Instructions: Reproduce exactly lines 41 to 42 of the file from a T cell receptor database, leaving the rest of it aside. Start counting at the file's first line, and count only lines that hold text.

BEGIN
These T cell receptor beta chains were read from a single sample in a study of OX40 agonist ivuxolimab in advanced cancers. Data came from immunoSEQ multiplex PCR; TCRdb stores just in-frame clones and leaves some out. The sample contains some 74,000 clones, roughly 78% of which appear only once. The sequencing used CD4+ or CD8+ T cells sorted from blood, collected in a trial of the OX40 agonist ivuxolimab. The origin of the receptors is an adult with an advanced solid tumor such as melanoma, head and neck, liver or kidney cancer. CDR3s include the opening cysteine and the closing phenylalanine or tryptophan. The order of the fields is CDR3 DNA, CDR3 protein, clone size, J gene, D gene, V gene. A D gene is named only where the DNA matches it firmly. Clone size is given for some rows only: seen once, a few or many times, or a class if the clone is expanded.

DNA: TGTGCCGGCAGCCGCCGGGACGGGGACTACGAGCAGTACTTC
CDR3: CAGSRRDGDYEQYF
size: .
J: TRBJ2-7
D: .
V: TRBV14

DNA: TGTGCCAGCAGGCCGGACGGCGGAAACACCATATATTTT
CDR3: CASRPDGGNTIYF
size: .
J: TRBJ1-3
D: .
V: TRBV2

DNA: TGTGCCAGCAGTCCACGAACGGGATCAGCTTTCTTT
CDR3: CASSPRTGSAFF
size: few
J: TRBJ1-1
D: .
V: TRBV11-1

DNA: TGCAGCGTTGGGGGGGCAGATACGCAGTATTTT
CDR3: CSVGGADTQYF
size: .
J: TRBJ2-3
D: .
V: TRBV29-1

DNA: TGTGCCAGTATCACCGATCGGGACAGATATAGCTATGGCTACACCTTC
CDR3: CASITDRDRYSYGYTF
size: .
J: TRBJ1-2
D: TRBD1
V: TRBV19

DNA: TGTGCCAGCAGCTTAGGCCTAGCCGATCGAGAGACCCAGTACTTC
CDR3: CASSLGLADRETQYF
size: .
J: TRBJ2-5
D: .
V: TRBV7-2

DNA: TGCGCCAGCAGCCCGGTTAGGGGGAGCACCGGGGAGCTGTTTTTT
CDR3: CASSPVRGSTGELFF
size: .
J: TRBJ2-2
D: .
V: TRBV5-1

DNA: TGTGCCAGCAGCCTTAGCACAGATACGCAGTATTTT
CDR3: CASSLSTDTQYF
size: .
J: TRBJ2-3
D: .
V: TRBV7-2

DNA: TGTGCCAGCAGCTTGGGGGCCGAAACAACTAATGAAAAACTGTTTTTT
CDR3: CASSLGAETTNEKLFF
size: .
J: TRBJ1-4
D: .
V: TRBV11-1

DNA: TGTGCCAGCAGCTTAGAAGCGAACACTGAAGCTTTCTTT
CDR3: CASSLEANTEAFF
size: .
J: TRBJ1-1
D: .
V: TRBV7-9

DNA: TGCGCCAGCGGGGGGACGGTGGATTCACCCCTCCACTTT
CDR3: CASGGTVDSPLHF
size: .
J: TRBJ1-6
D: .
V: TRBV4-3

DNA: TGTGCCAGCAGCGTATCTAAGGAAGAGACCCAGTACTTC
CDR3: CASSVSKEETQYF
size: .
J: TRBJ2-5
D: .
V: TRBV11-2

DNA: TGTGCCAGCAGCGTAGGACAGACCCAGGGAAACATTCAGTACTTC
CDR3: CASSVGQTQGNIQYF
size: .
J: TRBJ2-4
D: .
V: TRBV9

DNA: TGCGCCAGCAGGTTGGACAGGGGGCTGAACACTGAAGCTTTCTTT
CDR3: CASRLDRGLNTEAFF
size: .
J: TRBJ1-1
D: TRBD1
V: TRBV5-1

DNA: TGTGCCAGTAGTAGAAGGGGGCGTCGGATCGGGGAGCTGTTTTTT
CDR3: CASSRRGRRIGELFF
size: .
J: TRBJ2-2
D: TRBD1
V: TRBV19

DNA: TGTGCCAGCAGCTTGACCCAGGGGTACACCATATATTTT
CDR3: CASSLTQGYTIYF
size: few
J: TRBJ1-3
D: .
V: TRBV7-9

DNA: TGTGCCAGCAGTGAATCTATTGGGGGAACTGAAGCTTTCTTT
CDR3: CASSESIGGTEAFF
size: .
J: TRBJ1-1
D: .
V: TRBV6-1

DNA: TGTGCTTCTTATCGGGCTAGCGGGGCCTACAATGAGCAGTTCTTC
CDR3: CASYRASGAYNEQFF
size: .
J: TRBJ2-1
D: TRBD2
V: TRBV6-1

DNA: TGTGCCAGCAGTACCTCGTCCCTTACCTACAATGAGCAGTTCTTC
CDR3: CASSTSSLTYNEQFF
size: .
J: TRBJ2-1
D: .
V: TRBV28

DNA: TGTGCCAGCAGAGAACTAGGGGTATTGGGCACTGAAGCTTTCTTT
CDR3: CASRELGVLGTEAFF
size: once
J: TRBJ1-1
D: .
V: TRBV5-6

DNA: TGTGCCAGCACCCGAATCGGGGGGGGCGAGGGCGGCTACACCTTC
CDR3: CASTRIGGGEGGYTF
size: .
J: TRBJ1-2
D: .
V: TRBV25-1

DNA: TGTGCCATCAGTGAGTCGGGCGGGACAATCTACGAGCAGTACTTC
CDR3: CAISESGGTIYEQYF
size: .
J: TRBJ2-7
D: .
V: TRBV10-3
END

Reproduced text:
J: TRBJ2-2
D: .